On March 4th, Pearl – the dental AI company that I spun out of GumGum in 2019 – received FDA clearance for Second Opinion, our software that automatically reads dental x-rays to give dentists real-time radiologic assistance when diagnosing patients. It was a banner day for Pearl, and it validated my decision to venture away from the familiar seas of adtech into the great dental ocean.
We had already received similar approvals from a number of foreign authorities, including those of Canada, Australia, New Zealand, the EU and the UAE. Those came more quickly, because the principal concern of overseas regulators is risk to the patient. The FDA’s time-consuming and rigorously scientific scrutiny assesses not only the safety of a product but also its efficacy and the accuracy of claims made for it. Obviously the FDA's clearance is particularly significant to an American company, but it also sends a globally recognized signal.
At Pearl we had already conducted several studies to demonstrate that computer vision was at least on a par with human radiologists in detecting tooth decay in x-ray images. Second Opinion detects much more than just decay, however. It recognizes a host of conditions most people have never heard of, and, given the FDA’s high clinical standards, getting clearance required a new order of complexity and completeness in testing. Four separate studies, each involving thousands of x-rays and over 80 expert dentists and radiologists, produced over 4000 pages of data and analysis.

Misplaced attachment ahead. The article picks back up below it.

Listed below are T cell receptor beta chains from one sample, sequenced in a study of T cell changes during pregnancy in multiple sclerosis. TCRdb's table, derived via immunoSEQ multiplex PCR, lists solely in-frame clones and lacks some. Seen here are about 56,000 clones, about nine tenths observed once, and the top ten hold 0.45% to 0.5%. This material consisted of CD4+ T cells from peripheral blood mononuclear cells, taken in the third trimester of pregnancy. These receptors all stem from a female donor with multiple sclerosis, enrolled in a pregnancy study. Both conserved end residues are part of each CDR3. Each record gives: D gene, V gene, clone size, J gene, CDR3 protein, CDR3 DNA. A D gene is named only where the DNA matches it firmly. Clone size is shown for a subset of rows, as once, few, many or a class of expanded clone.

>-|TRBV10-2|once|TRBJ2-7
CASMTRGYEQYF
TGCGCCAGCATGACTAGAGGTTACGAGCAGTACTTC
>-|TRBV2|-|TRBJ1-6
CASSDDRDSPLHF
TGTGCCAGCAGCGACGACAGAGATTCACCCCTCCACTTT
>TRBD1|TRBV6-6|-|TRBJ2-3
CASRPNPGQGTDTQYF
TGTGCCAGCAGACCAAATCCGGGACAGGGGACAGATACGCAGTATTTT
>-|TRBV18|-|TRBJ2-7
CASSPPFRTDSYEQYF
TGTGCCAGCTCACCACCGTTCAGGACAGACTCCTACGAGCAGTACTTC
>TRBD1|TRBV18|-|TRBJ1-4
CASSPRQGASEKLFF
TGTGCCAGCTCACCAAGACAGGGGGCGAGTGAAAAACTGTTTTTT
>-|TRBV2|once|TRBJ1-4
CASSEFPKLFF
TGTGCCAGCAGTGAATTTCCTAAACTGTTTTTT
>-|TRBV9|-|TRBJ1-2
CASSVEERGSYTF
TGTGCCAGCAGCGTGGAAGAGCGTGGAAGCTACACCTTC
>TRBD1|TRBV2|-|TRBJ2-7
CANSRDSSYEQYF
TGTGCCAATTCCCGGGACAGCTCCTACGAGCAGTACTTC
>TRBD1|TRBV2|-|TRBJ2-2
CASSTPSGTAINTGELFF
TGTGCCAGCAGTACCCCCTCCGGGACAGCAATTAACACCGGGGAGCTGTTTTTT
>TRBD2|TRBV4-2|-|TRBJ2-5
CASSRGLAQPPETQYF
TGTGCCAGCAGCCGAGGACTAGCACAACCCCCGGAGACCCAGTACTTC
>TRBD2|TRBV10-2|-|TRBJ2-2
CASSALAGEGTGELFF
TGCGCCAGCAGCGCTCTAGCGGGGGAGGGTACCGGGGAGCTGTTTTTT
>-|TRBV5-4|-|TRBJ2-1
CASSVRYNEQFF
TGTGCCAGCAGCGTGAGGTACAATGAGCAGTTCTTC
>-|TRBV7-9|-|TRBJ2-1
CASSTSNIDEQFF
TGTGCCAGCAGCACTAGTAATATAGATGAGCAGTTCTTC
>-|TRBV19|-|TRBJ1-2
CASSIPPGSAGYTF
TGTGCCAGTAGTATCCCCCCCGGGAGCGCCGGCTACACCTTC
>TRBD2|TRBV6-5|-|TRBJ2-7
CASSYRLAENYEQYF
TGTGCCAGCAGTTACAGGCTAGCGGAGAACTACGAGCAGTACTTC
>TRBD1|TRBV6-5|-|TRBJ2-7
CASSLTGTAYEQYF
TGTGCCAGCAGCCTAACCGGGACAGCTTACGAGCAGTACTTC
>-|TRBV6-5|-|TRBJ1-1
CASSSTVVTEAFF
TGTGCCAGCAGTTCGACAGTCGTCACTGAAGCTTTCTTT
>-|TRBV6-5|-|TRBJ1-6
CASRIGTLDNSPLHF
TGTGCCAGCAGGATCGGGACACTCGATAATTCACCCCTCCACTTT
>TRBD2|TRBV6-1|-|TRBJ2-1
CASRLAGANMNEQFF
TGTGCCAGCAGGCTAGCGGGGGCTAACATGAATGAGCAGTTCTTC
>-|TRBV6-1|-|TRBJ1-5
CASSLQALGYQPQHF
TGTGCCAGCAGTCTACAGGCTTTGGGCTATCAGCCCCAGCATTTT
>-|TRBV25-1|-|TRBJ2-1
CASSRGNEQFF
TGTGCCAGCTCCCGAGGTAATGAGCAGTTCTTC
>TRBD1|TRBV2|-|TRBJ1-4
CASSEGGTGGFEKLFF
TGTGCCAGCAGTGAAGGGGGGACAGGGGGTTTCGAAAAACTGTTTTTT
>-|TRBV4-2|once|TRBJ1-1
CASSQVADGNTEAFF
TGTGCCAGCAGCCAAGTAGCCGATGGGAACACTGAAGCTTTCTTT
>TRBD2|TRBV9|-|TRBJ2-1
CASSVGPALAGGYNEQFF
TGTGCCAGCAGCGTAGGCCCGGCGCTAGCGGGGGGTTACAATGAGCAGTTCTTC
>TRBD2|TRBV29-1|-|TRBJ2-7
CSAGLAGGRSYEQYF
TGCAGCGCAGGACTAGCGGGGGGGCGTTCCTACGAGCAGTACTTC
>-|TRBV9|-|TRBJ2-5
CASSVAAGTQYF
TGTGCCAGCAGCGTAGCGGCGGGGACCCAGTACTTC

The findings were clear: Dentists who use Second Opinion read radiographs more accurately and sensitively than dentists who don’t.
Second Opinion is now the first and only product of its kind that is able to deliver immediate chairside detection for a wide range of dental conditions to dentist and patient alike, in real time and in a readily understandable form.
FDA clearance for Second Opinion is obviously a milestone for us, but I believe its importance goes further. Specialized AI applications already exist in a number of medical fields; for instance, oncologists use AI-trained computer vision tools to identify lung neoplasms. But comparatively few people – luckily – encounter those applications. Dental x-rays, on the other hand, are part of everyone’s life. As it becomes increasingly widely adopted, Second Opinion will become most people’s introduction to the medical benefits of AI, which include both high sensitivity to subtle indicators and exceptional consistency.
Regular encounters with AI at the dentist will normalize the AI-enabled healthcare experience and stimulate patient demand for the technology across the healthcare continuum––from emergency medicine to routine checkups. Nothing drives innovation like demand. So as March 4th marked the true start of dentistry’s AI revolution, I believe that time will show that it also marked a point of inflection along the exponential curve of medical progress writ large.
For now, however, I’m just immensely proud to be with the team responsible for introducing AI’s transformative force to the progress of dental medicine. When the FDA cleared Second Opinion, it cleared the path to dental patient confidence, consistent diagnoses, a higher standard of care and, ultimately, better oral healthcare outcomes for patients around the world.
Ophir Tanz is an award-winning entrepreneur and technologist. Prior to founding Pearl, Ophir founded and led GumGum to over $1B in global revenue by applying computer vision machine learning to drive and measure value for the digital media and sports sponsorship industries. Ophir received his Bachelor’s and Master’s from Carnegie Mellon University.